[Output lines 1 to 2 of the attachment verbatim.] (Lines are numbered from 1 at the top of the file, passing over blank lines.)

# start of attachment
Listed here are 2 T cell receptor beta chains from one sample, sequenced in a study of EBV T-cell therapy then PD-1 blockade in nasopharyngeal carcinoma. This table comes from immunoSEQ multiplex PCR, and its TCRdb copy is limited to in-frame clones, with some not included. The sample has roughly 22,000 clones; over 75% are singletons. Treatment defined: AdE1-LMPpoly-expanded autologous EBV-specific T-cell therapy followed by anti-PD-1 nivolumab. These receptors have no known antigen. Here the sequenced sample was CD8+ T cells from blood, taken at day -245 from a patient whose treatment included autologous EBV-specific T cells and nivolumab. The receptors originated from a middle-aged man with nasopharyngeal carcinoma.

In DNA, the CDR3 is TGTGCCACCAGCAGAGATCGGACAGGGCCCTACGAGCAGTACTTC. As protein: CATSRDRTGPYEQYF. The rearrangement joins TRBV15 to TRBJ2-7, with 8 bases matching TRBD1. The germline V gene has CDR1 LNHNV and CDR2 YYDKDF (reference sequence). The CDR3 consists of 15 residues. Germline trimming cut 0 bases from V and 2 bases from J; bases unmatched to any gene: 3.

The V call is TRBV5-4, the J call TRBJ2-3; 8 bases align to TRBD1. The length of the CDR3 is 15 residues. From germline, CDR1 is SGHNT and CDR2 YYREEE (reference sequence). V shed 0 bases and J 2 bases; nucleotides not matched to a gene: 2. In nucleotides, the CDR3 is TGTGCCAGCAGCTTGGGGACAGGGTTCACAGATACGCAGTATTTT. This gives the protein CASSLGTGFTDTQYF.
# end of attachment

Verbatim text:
Listed here are 2 T cell receptor beta chains from one sample, sequenced in a study of EBV T-cell therapy then PD-1 blockade in nasopharyngeal carcinoma. This table comes from immunoSEQ multiplex PCR, and its TCRdb copy is limited to in-frame clones, with some not included. The sample has roughly 22,000 clones; over 75% are singletons. Treatment defined: AdE1-LMPpoly-expanded autologous EBV-specific T-cell therapy followed by anti-PD-1 nivolumab. These receptors have no known antigen. Here the sequenced sample was CD8+ T cells from blood, taken at day -245 from a patient whose treatment included autologous EBV-specific T cells and nivolumab. The receptors originated from a middle-aged man with nasopharyngeal carcinoma.

In DNA, the CDR3 is TGTGCCACCAGCAGAGATCGGACAGGGCCCTACGAGCAGTACTTC. As protein: CATSRDRTGPYEQYF. The rearrangement joins TRBV15 to TRBJ2-7, with 8 bases matching TRBD1. The germline V gene has CDR1 LNHNV and CDR2 YYDKDF (reference sequence). The CDR3 consists of 15 residues. Germline trimming cut 0 bases from V and 2 bases from J; bases unmatched to any gene: 3.